DOJ Announces National Cryptocurrency Enforcement Team

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On October 6, the Department of Justice (“DOJ”) announced the creation of a National Cryptocurrency Enforcement Team (“NCET”).  The DOJ press release is set forth in part below, without further commentary, other than to observe that the NCET’s stated goals are to address issues on which we repeatedly have blogged:  crypto exchangers and their AML obligations; the process of tracing digital asset transactions; ransomware; so-called “professional” money launderers; and the use of crypto to launder serious crimes such as drug trafficking and human trafficking.  This government attempt at a coordinated approach is consistent with the announcement earlier this year by FinCEN of appointing its first-ever Chief Digital Currency Advisor.  The DOJ press release states in part:

[In order to] tackle complex investigations and prosecutions of criminal misuses of cryptocurrency, particularly crimes committed by virtual currency exchanges, mixing and tumbling services, and money laundering infrastructure actors. Under the supervision of Assistant Attorney General Kenneth A. Polite Jr., the NCET will combine the expertise of the Department of Justice Criminal Division’s Money Laundering and Asset Recovery Section (MLARS), Computer Crime and Intellectual Property Section (CCIPS) and other sections in the division, with experts detailed from U.S. Attorneys’ Offices. The team will also assist in tracing and recovery of assets lost to fraud and extortion, including cryptocurrency payments to ransomware groups.

. . . .

Importantly, the NCET will draw and build upon the established expertise across the Criminal Division to deter, disrupt, investigate, and prosecute criminal misuse of cryptocurrency, as well as to recover the illicit proceeds of those crimes whenever possible. Because cryptocurrency is used in a wide variety of criminal activity, from being the primary demand mechanism for ransomware payments, to money laundering and the operation of illegal or unregistered money services businesses, to being the preferred means of exchange of value on “dark markets” for illegal drugs, weapons, malware and other hacking tools, the NCET will foster the development of expertise in cryptocurrency and blockchain technologies across all aspects of the Department’s work. The NCET will also play a critical support role for international, federal, state, local, tribal, and territorial law enforcement authorities grappling with these new technologies and new forms of criminal tradecraft.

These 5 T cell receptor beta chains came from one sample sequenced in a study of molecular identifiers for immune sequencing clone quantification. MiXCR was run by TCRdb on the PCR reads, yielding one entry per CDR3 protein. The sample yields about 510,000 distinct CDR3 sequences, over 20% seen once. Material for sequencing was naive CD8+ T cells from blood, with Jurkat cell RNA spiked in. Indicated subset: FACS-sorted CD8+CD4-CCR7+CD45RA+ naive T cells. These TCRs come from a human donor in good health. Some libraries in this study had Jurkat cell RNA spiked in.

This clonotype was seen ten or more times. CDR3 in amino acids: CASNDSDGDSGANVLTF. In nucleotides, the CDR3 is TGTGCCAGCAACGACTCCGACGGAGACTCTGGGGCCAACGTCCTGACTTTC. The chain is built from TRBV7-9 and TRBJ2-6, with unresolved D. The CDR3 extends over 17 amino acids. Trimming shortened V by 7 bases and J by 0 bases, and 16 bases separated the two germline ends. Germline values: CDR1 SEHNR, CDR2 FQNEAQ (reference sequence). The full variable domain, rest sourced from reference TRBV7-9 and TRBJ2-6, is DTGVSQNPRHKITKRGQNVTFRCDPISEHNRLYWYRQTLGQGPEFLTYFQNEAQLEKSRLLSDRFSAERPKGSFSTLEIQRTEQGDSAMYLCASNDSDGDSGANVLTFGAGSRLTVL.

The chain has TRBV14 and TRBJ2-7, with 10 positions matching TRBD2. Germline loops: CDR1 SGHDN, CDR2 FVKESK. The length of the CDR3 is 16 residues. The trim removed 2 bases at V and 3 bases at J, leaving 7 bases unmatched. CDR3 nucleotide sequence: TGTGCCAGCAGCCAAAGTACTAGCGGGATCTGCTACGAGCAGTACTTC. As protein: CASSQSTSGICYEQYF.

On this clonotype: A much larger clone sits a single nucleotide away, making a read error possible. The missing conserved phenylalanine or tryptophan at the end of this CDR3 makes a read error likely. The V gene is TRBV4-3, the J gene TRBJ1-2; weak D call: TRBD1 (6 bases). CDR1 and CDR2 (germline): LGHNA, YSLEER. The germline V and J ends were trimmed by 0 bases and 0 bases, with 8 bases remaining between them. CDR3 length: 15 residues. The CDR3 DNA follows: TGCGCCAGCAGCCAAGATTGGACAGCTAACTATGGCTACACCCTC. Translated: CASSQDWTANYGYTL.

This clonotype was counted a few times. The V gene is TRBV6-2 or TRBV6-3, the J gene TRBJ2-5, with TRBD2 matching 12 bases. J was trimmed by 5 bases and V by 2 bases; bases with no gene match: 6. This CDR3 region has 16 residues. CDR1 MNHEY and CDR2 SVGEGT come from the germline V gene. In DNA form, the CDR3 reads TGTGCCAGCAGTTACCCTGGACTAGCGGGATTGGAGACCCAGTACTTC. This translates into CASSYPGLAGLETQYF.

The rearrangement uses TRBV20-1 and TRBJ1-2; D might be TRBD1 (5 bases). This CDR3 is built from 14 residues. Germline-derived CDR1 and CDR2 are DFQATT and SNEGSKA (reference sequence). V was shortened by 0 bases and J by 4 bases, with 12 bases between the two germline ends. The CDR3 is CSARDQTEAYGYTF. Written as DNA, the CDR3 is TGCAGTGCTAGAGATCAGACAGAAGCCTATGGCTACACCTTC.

. . . ,

NCET team members will be drawn from three initial sources: MLARS, CCIPS, and detailees to the Criminal Division from U.S. Attorneys’ Offices across the country. Team members will draw upon the expertise of their home offices while working collaboratively under the Team Leader to combine their expertise in financial systems, blockchain technology, tracing transactions, and applicable criminal statutes to address illegal activity involving cryptocurrency in a structured way. The NCET will:

  • Investigate and prosecute cryptocurrency cases, comprising a central part of a nationwide enforcement effort to combat the use of cryptocurrency as an illicit tool.
  • Develop strategic priorities for investigations and prosecutions involving cryptocurrency, in consultation with the USAOs, Department components, and investigative agencies involved in cryptocurrency investigations.
  • Identify areas for increased investigative and prosecutorial focus, including professional money launderers, ransomware schemes, human traffickers, narcotics traffickers, and financial institutions working with cryptocurrency.
  • Build and enhance relationships with cryptocurrency focused AUSAs and prosecutors with other Department litigating components and offices to pursue cryptocurrency investigations and prosecutions.
  • Develop and maintain relationships with federal, state, local, and international law enforcement agencies that investigate and prosecute cryptocurrency cases.
  • Train and advise federal prosecutors and law enforcement agencies in developing investigative and prosecutorial strategies. Such training and advice will include providing guidance concerning search and seizure warrants, restraining orders, criminal and civil forfeiture allegations, indictments, and other pleadings.
  • Support the coordination and sharing of information and evidence among law enforcement offices to maximize the effectiveness of the Department’s investigations, prosecutions, and forfeitures involving cryptocurrency.
  • Collaborate and build relationships with private sector actors with expertise in cryptocurrency matters to further the criminal enforcement mission.

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